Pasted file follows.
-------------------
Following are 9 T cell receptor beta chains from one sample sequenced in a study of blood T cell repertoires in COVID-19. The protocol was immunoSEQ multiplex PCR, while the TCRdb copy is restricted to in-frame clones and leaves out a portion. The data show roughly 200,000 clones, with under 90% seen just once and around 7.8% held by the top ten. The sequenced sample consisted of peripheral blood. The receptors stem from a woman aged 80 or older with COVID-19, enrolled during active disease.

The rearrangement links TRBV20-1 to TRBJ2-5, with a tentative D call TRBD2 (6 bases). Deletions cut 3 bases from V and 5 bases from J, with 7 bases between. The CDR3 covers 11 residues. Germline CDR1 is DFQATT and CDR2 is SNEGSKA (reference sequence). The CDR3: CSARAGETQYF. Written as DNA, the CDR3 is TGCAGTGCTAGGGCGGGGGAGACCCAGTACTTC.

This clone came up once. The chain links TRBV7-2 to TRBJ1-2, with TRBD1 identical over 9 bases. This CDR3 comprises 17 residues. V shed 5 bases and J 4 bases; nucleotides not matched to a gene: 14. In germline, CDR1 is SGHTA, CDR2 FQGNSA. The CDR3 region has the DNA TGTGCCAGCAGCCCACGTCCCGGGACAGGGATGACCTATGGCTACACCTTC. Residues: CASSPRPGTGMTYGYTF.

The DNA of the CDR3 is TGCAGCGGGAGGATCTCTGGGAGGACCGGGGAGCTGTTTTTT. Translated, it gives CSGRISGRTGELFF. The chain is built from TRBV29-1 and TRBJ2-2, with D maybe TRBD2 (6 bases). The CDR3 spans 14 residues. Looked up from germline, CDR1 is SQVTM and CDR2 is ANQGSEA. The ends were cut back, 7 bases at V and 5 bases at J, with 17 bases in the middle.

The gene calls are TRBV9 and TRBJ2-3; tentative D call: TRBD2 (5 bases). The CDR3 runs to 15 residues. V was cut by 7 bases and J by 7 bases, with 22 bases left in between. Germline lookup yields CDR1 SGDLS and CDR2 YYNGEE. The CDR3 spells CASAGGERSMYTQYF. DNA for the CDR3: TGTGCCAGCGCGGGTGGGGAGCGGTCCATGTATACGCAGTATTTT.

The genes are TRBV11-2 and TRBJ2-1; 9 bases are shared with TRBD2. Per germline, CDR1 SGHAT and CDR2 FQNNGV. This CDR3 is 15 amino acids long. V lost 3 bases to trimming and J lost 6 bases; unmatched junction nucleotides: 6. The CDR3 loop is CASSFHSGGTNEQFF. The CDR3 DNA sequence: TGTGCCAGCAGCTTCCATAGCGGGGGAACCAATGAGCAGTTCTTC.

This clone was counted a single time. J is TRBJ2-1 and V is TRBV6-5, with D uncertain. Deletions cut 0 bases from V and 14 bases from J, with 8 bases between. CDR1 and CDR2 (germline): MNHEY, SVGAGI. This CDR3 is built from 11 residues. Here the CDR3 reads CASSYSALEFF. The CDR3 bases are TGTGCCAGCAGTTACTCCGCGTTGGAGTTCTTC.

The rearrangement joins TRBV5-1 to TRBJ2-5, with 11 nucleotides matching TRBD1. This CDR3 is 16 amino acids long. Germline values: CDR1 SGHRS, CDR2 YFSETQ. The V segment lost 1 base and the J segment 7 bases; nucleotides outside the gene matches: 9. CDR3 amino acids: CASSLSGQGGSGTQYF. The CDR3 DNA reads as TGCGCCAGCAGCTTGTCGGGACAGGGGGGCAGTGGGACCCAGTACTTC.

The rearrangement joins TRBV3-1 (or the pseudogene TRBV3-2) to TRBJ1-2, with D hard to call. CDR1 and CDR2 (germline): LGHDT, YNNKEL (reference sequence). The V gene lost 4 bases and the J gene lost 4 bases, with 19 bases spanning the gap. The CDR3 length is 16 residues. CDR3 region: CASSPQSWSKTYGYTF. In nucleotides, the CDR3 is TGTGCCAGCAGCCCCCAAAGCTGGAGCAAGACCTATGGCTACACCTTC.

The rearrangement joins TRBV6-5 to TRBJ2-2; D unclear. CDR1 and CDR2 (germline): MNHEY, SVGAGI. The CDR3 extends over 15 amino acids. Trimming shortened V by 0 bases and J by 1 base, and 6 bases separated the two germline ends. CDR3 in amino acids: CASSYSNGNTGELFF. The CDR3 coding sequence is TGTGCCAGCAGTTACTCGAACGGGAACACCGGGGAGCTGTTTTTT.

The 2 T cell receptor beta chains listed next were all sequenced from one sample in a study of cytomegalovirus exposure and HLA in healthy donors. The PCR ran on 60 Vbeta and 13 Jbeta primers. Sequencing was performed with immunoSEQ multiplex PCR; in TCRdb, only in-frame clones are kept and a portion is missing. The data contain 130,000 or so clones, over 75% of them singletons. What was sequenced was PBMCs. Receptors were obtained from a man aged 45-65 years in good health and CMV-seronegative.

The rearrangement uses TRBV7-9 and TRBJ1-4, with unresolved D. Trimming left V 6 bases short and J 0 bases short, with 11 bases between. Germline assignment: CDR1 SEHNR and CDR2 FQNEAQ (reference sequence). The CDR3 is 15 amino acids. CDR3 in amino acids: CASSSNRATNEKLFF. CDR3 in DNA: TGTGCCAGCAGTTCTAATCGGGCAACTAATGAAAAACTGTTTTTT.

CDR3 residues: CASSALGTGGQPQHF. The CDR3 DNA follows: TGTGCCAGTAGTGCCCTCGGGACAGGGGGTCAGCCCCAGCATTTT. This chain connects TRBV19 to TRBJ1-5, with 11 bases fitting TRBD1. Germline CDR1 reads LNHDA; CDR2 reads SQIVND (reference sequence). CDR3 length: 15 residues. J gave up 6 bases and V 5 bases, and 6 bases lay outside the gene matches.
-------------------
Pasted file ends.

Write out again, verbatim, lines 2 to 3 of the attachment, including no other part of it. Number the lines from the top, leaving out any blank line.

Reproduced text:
The rearrangement links TRBV20-1 to TRBJ2-5, with a tentative D call TRBD2 (6 bases). Deletions cut 3 bases from V and 5 bases from J, with 7 bases between. The CDR3 covers 11 residues. Germline CDR1 is DFQATT and CDR2 is SNEGSKA (reference sequence). The CDR3: CSARAGETQYF. Written as DNA, the CDR3 is TGCAGTGCTAGGGCGGGGGAGACCCAGTACTTC.

This clone came up once. The chain links TRBV7-2 to TRBJ1-2, with TRBD1 identical over 9 bases. This CDR3 comprises 17 residues. V shed 5 bases and J 4 bases; nucleotides not matched to a gene: 14. In germline, CDR1 is SGHTA, CDR2 FQGNSA. The CDR3 region has the DNA TGTGCCAGCAGCCCACGTCCCGGGACAGGGATGACCTATGGCTACACCTTC. Residues: CASSPRPGTGMTYGYTF.